Hello and thank you for contacting us. This is Dwayne B. and I’m an expert here and looking forward to assisting you today. If at any point any of my answers aren’t clear please don’t hesitate to ask for clarification. Also, I can only answer the questions you specifically ask and based on the facts that you give so please be sure that you ask the questions you want to ask and provide all necessary facts. Please note: This is general information for educational purposes only and is not legal advice. No specific course of action is proposed herein, and no attorney-client relationship or privilege is formed by speaking to an expert on this site. By continuing, you confirm that you understand and agree to these terms.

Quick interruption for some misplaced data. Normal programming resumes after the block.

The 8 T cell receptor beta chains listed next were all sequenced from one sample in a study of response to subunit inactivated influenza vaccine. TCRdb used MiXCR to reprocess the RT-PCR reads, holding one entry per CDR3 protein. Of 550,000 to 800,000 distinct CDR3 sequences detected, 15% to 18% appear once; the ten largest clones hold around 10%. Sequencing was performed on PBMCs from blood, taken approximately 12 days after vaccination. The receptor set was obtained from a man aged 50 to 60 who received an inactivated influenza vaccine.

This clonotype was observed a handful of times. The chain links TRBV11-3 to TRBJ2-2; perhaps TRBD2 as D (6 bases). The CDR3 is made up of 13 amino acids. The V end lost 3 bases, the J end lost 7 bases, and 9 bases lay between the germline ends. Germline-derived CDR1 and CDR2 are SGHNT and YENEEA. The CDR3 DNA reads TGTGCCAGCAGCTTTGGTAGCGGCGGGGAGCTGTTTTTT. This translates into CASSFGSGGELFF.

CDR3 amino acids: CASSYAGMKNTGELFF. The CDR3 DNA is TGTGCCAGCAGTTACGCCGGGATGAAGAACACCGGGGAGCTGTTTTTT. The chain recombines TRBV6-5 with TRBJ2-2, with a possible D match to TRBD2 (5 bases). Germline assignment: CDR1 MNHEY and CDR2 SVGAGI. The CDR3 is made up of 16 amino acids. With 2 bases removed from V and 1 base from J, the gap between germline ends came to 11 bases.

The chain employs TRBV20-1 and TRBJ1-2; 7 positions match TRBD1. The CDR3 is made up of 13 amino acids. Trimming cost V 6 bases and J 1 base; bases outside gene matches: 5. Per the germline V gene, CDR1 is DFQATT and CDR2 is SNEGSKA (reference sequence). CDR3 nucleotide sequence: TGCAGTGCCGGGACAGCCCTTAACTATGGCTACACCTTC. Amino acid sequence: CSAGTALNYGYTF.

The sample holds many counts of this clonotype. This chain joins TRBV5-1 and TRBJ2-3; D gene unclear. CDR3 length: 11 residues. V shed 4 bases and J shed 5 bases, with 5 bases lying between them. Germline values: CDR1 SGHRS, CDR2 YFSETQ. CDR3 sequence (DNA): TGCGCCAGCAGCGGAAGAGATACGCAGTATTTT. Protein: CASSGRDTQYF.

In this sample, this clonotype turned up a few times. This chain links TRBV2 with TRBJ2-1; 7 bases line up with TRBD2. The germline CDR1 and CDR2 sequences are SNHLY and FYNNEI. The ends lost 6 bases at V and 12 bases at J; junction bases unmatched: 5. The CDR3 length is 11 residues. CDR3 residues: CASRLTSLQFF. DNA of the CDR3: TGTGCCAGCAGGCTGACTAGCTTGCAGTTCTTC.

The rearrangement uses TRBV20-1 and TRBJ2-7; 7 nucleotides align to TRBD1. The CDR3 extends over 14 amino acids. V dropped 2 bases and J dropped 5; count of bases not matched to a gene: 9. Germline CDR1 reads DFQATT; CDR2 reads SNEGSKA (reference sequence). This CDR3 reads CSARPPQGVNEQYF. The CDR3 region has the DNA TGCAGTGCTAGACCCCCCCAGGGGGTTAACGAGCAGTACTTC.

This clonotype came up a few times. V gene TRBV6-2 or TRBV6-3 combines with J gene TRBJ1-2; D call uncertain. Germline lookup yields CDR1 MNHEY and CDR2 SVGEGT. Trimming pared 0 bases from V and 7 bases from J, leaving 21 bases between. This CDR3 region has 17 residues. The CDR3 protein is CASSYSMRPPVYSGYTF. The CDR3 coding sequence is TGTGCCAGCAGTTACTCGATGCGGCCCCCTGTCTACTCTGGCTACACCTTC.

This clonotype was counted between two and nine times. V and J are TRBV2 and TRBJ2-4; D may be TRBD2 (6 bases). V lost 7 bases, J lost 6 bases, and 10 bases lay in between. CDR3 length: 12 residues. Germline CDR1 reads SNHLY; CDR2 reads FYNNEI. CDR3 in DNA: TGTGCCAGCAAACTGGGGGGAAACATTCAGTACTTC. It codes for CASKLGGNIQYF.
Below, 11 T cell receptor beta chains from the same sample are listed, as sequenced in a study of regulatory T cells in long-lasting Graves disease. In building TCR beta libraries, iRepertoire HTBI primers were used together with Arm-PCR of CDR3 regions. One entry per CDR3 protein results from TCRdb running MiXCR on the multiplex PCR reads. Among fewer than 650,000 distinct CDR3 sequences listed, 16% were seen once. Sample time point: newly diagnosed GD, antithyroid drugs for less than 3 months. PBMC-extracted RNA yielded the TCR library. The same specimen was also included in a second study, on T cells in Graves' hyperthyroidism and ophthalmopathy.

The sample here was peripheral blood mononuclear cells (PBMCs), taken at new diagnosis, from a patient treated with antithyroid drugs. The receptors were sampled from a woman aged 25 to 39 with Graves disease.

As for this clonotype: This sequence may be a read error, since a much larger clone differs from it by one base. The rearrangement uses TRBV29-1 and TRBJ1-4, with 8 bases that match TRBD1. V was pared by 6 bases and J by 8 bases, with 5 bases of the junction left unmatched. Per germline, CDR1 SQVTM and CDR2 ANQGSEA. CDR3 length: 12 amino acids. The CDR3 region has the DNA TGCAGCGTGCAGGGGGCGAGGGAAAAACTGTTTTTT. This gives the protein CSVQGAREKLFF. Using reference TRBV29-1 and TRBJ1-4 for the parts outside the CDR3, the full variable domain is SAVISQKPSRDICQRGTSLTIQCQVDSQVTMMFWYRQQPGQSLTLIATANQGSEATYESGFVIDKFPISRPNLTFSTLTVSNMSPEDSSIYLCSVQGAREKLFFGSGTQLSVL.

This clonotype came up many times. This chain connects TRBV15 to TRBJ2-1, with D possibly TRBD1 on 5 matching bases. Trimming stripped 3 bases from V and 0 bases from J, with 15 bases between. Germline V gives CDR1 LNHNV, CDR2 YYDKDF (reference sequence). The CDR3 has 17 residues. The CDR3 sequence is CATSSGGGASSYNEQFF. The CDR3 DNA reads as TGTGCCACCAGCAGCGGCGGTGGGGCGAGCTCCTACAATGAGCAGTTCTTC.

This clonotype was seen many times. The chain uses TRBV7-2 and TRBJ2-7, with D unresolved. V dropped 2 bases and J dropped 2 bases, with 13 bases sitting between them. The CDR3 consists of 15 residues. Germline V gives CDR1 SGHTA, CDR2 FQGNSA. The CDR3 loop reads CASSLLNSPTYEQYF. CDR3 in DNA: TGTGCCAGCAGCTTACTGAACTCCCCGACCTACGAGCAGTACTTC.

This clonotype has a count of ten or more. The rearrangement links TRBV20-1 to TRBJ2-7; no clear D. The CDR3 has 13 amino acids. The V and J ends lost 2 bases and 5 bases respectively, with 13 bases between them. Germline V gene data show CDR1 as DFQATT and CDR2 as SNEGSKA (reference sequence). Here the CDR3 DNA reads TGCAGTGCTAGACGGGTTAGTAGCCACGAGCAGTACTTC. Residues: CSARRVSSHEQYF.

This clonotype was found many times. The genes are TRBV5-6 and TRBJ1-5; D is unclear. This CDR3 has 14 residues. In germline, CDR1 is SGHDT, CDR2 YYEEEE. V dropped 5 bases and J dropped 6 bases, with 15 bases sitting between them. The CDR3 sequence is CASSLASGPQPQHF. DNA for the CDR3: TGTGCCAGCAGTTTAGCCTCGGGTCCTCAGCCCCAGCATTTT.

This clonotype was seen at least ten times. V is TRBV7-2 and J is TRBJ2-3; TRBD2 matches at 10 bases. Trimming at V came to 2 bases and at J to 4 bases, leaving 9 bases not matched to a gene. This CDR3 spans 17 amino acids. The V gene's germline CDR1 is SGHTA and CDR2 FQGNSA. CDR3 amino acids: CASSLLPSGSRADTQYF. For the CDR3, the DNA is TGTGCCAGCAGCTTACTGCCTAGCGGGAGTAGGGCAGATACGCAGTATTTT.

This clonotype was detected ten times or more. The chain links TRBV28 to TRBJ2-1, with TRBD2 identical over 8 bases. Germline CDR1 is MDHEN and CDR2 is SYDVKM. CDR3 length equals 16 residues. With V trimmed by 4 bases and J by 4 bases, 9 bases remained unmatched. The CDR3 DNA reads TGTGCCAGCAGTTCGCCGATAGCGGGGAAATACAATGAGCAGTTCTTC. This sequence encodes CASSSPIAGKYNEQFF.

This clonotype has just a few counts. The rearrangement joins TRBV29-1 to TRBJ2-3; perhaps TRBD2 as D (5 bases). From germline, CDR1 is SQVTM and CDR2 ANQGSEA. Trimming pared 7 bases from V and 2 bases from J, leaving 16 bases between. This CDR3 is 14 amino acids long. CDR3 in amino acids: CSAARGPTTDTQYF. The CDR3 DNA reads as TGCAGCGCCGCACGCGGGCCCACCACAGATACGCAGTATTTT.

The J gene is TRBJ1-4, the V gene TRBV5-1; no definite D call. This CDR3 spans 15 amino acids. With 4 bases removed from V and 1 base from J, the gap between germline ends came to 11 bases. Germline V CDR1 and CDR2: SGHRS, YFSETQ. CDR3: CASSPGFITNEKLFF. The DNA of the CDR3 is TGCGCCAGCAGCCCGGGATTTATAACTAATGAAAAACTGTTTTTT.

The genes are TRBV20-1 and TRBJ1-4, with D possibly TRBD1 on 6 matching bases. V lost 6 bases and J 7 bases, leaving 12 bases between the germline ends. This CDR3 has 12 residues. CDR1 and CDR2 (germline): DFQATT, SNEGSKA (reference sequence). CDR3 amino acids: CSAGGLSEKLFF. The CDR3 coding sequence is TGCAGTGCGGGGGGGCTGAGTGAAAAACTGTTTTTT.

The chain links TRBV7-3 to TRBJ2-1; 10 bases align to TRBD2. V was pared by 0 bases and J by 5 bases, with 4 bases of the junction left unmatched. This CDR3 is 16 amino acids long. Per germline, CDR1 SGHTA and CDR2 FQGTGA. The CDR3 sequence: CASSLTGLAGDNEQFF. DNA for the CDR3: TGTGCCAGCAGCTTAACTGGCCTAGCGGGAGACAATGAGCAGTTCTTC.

Yes, it is legal. Generally, a state can only keep a person incarcerated for thirty days with an additional thirty day extension possible on a request for extradition.
However, this only applies to once he is served with the extradition order. If he is incarcerated on something else then they can make him sit there for his sentence and then arrest him on the extradition and get the 60 days.
What he should do is get a lawyer, agree to be extradited (assuming he agrees) and then have the lawyer write the other state a letter stating he is ready to be extradited. That way if he gets a sentence in the extraditing state he gets credit for the time he was in prison in the present state.
If your question has been answered then I'd offer my best wishes to you and ask that you please not forget to leave a Positive Rating so I receive credit for my work.
Of course, please feel free to ask any follow up questions in this thread. I want to be sure that all of your questions are answered. In addition, once you issue your Positive Rating the question will lock open and you can come back to it anytime in the future if you think of something else.